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Uterine Function and Implantation Biology

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This Program area, directed by Dr. Koji Yoshinaga, supports basic research studies on uterine function involving molecular, cellular, tissue and organ level approaches. Particularly important are studies to elucidate the mechanism of action of steroid, lipid and protein hormones on the uterus, oviduct and vagina and how these hormones interact to promote cycle-regulated changes in uterine morphology and function. Critical to this Program are studies to elucidate the interactions between the implanting blastocyst and the uterus in the establishment of pregnancy. Processes important to the study of implantation include, but are not limited to uterine receptivity, decidualization, trophoblast invasion, neovascularization, tissue remodeling and formation of the placenta. The interplay of the immune and endocrine system families of hormones, growth factors and cytokines in promoting these processes is of particular interest. Studies on the causes of implantation-based infertility, subfecundity and poor pregnancy outcomes are clinically relevant aspects of this Program.​ An important component of this Program is the Interdisciplinary Collaborative Team on Blastocyst Implantation, comprised of funded investigators working on the immunobiology of implantation in a variety of animal models.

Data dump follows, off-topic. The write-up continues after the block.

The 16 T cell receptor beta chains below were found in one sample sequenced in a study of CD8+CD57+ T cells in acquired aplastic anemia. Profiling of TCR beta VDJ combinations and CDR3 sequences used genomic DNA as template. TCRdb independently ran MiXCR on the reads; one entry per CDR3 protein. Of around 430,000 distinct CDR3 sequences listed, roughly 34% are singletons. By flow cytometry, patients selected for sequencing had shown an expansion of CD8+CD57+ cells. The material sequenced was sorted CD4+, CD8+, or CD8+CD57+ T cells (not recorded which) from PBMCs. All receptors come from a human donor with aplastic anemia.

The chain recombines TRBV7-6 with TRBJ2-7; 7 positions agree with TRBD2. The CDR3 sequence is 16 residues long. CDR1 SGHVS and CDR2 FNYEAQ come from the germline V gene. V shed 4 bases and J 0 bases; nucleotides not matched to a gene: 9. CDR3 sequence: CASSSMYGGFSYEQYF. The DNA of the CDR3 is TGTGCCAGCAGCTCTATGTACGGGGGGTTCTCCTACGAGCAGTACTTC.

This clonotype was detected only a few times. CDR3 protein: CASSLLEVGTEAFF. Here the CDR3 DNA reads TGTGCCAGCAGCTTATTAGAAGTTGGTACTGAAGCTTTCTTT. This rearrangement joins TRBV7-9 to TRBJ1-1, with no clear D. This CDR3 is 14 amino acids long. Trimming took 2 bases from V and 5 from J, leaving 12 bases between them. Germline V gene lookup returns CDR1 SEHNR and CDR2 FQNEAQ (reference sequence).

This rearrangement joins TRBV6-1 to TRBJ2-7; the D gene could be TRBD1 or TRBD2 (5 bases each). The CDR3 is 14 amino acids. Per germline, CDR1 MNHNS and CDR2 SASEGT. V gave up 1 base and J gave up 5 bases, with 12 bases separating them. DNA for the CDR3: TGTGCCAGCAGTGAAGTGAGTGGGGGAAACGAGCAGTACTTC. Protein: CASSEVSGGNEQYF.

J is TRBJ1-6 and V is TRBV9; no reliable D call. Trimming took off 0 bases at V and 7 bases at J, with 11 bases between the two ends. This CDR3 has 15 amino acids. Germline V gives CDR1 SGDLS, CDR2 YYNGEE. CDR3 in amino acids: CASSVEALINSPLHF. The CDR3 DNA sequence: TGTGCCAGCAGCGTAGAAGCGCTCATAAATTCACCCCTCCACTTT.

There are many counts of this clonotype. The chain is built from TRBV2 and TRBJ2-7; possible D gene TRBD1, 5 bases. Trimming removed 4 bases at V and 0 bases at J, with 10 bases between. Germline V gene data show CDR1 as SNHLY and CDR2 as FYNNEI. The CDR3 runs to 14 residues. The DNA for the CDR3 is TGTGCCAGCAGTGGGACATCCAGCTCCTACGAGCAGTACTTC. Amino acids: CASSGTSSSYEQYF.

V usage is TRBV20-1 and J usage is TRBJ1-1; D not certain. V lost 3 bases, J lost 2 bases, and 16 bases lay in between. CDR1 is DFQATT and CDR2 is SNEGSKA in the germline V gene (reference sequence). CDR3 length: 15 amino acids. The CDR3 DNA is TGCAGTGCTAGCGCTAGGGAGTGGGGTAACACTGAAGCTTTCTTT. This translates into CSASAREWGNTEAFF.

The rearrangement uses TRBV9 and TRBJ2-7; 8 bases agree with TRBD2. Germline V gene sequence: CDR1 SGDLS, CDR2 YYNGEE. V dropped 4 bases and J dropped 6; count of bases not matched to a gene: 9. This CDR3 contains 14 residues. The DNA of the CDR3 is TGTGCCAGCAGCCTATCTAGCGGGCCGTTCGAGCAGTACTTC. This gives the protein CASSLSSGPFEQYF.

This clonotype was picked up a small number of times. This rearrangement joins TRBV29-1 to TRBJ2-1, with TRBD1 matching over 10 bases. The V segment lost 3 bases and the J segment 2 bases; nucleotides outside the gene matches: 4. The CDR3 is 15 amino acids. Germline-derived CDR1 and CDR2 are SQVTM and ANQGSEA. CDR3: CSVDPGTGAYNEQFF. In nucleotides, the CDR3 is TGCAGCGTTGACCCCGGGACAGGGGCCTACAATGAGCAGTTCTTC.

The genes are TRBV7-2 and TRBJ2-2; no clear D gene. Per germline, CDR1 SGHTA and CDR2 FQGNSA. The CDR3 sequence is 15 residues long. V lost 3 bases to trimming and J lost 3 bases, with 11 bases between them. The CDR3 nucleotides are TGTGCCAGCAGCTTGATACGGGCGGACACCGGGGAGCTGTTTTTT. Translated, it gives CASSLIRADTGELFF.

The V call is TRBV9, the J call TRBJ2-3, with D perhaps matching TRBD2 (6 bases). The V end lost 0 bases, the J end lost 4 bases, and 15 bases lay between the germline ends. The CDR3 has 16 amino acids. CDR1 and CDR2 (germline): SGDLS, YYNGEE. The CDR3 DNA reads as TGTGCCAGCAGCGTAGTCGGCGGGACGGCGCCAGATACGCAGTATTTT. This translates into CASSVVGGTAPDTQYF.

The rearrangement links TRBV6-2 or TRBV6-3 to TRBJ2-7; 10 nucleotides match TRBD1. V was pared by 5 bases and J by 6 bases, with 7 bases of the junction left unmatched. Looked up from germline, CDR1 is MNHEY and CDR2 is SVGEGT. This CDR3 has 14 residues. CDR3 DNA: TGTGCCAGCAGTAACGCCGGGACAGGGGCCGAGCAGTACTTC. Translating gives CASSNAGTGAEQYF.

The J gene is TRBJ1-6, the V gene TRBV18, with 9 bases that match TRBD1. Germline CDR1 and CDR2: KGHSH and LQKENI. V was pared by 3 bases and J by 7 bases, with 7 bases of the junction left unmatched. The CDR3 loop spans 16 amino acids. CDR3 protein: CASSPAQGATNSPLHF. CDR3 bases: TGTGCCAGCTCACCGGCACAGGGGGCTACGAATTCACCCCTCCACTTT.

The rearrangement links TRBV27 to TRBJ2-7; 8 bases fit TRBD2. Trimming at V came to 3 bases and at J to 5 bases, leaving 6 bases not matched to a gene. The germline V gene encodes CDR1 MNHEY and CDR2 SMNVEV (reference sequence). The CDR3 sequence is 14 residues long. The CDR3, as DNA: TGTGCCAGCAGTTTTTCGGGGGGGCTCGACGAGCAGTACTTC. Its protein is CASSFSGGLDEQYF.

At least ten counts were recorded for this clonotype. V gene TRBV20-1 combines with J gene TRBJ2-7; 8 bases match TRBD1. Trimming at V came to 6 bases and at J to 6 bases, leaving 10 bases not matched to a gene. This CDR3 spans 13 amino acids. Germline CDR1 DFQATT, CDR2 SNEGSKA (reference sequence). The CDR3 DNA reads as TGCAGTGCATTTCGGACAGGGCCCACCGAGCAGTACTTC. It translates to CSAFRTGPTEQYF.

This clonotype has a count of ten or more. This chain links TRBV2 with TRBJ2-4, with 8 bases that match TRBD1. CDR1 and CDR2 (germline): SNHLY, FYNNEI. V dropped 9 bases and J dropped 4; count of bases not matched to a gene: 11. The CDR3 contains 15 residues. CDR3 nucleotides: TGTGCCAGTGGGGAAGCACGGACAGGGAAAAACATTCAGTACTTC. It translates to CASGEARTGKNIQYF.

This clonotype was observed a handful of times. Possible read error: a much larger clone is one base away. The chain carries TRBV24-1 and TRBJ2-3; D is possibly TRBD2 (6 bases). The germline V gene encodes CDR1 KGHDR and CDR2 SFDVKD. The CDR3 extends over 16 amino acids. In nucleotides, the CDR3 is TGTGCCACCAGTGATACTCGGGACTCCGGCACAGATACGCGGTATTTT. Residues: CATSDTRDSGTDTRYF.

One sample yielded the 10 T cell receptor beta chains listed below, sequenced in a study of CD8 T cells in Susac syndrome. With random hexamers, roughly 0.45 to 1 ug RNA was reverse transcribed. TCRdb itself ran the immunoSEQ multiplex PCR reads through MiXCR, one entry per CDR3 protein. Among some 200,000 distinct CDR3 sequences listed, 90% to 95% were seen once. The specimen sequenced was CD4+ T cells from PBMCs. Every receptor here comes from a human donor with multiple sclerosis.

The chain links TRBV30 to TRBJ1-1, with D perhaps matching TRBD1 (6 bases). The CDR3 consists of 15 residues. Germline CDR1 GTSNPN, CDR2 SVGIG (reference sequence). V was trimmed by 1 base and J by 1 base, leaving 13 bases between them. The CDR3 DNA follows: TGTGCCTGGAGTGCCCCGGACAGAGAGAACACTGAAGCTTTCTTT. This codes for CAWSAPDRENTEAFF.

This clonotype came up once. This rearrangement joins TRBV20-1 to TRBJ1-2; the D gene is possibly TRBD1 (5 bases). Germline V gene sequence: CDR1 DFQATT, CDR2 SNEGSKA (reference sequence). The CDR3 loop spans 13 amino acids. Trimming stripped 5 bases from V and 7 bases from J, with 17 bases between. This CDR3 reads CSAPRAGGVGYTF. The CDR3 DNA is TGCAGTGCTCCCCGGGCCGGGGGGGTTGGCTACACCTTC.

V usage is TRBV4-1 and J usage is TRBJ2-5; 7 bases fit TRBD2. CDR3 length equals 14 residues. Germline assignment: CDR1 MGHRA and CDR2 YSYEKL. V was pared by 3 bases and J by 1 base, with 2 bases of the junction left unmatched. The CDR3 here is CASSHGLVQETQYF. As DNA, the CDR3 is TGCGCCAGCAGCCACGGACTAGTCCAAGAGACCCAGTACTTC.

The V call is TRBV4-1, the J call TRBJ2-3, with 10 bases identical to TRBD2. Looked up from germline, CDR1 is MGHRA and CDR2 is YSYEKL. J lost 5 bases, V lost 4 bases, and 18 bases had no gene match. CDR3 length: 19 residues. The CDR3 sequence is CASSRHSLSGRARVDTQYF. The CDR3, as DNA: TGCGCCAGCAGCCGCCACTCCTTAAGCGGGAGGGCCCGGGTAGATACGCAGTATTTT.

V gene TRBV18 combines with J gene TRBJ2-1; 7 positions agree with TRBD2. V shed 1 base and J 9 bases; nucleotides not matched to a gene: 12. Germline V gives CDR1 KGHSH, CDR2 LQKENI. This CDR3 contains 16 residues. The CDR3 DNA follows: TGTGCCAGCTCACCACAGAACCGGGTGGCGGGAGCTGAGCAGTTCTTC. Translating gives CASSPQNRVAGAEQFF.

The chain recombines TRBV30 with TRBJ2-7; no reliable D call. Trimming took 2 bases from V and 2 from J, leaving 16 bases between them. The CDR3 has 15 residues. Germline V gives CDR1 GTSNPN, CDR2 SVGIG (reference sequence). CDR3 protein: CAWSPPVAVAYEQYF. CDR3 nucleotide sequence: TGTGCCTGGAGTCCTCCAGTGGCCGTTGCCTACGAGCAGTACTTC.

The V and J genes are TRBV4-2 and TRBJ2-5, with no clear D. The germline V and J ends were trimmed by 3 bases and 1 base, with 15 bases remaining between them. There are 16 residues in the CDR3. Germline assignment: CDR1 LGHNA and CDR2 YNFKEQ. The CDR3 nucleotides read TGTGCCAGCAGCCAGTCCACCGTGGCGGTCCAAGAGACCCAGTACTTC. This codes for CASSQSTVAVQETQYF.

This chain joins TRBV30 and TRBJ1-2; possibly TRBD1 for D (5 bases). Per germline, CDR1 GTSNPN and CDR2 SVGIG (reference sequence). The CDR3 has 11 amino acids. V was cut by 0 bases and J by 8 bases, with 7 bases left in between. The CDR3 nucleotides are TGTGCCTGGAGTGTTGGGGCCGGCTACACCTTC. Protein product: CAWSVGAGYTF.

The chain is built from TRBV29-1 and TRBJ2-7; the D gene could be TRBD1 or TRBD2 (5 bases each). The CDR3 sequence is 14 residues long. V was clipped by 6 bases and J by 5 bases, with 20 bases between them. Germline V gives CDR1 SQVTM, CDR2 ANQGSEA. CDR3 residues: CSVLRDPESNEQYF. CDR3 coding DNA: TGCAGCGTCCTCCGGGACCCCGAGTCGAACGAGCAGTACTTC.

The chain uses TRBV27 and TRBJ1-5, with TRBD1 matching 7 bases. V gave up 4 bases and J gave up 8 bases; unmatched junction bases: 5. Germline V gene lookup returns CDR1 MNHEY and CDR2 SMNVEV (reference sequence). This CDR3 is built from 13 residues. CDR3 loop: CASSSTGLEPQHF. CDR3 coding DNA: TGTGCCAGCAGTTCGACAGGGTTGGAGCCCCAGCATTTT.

Last Reviewed: 09/15/2014
Vision National Institutes of Health Home BOND National Institues of Health Home Home Storz Lab: Section on Environmental Gene Regulation Home Machner Lab: Unit on Microbial Pathogenesis Home Division of Intramural Population Health Research Home Bonifacino Lab: Section on Intracellular Protein Trafficking Home Lilly Lab: Section on Gamete Development Home Lippincott-Schwartz Lab: Section on Organelle Biology